Pretend that you are planning a vacation, and that you’ve always wanted to visit Turkey. What is the probability of a terrorist attack in Turkey while you are there? What is the probability that you’ll be involved in a terrorist attack? We don’t know. It truly is very small in spite of the recent violence perpetrated in Turkey by ISIS and the Kurds. But, this type of thinking, this type of calculation is hard. People rarely engage in it, even people with strong math skills and training. It is far more likely that you felt the apprehension associated with Turkey because of the Ataturk bombing and other attacks, and decided to visit the Dalmatian Coast, instead. Emotions trump probability because emotions are easy. Emotions occur automatically, unconsciously.

Thinking, including calculating probability, is difficult, effortful, slow, conscious, and intermittent. Emotions are easy, effortless, fast, unconscious, and constant.

Your Favorite Drunk Uncle

RedSkelton2The availability heuristic and the tendency to utilize emotions over probability explains your favorite drunk uncle’s love for Trump. With Trump doing his best Nixon imitation: the silent majority, a secret plan to defeat ISIS, the law-and-order, voters like your favorite drunk uncle may be drawn to him like they were to Nixon during the riots of ’68. Your favorite drunk uncle hears Trump say that we should fight fire with fire or proclaim himself the law-and-order candidate, and his terrified little heart and quaking knees begin to melt and solidify all at once. He feels better. It sounds good.

The attacks activated his fight or flight response. Thinking about the attacks and our vulnerability to them and the difficulty in defending ourselves from them causes him to experience fight or flight. Trump’s rhetoric simultaneously evokes the emotions of fear and vulnerability of the attacks or crimes and offers a meaningless but emotionally satisfying solution. The solution is easy, fast, and effortless. It is seductive.

Trump’s platitudes sound like fight which is far more preferable to the American tough-guy rugged-individualist psyche than flight. When Trump tars Obama and Clinton as not providing sufficient leadership and not being aggressive enough, he is implying — with emotions — that their response is flight. That reaction is not appealing to our gun-based violent might-makes-right culture. It draws people like our favorite drunk uncle to Trump like moths to a flame with the same destructive results since we know Trump’s rhetoric is empty.

8 replies »

  1. Not your Mom, but I understood immediately the availability heuristic. Wonder what that says about me/ oh, yea, psych major and clinician. duh. The people following on Trump’s coattails scare the very devil out of me, and I can not comprehend the US of A under his faulty leadership. frankly I am thinking that emigration is a viable option in the near future. The killings, bombings, etc are all too reminiscent of the 1950’s and 60’s to me and I am afraid for my kids, my grand kids..and all people of compassion. We stand back and wish there were something we could do that would be effective, yet when an opportunity arises that we could act upon we are often too fearful to act. We have become inured to violence (that’s a whole other blog post) and look for someone or something to blame…it’s always the other guys fault you know. Whites deny their responsibilities and favoritism, blacks resent and fear the situation…everyone blames someone other than themselves for what is happening, the schism between us. Somehow blaming, raging, fearfulness and resentments need to be set aside and we have to come together and fight for the rights of all people to be safe from harm. whether it is at the hands of our leaders, our police or the hands of those bent on the total destruction of a society. The big question is HOW? Where do we start? How do we get rid of the apathy?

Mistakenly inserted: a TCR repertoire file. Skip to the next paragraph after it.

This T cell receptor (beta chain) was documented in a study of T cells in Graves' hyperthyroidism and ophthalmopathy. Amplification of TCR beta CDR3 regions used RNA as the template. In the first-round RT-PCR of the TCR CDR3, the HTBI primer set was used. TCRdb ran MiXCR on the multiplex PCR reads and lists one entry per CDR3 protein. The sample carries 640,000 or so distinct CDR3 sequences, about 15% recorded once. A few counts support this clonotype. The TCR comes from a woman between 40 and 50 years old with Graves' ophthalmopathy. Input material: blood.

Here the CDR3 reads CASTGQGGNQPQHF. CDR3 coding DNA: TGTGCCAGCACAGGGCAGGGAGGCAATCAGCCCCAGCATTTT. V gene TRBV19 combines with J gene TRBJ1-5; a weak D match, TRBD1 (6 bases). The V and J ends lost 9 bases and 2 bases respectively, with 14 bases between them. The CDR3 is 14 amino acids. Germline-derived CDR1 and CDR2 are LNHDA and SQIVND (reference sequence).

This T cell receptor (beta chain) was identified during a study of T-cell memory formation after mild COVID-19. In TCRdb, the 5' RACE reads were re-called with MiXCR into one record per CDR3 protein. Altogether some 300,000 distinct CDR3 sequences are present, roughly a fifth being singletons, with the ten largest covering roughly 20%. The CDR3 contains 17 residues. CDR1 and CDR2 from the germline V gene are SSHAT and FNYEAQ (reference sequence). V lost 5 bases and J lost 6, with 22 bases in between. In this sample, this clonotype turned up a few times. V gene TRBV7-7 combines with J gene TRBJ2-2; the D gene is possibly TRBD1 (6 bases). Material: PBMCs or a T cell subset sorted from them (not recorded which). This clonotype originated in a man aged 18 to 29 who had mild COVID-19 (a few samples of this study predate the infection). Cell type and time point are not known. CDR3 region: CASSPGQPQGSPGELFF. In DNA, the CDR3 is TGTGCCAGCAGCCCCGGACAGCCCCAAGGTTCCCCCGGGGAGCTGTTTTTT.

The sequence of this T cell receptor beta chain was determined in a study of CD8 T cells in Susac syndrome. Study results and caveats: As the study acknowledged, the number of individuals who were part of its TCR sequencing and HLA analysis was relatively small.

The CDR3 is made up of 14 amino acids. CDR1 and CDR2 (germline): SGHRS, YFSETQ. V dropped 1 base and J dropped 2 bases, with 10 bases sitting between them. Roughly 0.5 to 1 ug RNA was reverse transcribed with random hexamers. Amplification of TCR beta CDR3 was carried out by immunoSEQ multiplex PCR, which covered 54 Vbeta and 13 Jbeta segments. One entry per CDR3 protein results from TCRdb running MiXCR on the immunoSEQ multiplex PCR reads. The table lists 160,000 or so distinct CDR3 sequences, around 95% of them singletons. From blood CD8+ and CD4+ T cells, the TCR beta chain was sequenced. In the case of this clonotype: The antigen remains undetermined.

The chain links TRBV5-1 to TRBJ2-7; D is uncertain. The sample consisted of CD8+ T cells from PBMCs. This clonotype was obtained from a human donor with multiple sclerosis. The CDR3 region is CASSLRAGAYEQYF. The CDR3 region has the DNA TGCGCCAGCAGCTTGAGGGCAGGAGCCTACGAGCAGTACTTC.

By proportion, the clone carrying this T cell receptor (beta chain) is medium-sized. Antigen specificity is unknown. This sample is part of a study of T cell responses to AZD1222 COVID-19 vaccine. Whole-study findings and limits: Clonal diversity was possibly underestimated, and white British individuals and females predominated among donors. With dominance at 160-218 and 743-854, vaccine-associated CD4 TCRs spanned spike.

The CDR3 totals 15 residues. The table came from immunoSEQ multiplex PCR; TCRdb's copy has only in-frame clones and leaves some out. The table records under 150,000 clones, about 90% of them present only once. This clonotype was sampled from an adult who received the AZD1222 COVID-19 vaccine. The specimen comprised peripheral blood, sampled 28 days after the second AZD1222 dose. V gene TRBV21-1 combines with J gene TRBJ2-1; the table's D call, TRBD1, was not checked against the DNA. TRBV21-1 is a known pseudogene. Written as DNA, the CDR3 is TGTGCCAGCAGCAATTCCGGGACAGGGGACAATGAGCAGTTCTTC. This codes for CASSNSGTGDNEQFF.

2. Hi there. I just found your blog and this is the first post I have read. It’s very good and insightful. (Hi mom – yours, not mine)
    Trump and his Trumpateers scare the poop out of me. Can they not see how demented their so-called future leader is? The United States of Stupid. It was was too easy getting all those puppets to come drivel at his feet. He must have been poisoning the drinking water of the masses. Thank the jellybeans that my momma taught me a little smarts!
    In the beginning, I tried showing them how much nicer the view was from my side. Every one of them had brown smudges on their noses. I was kind and respectful. When they would make an outrageous claim about someone on our side, I would politely ask where I could locate their source so I could study it for myself. Their response? “You put too many commas in that sentence. Your so stupud”. If I hadn’t wet myself from laughing so hard about their improper use of “your”, I might have said something intelligent. Have you ever noticed that you CAN NOT get them to divulge their secret sources? I work hard at being polite and respectful, for a bit anyway. I don’t want to sound or act like one of them. Every once in awhile they cross a line and then all bets are off. I end up channeling the most bad ass sailor who ever existed and I procede to give them a tongue lashing fit for a Queen.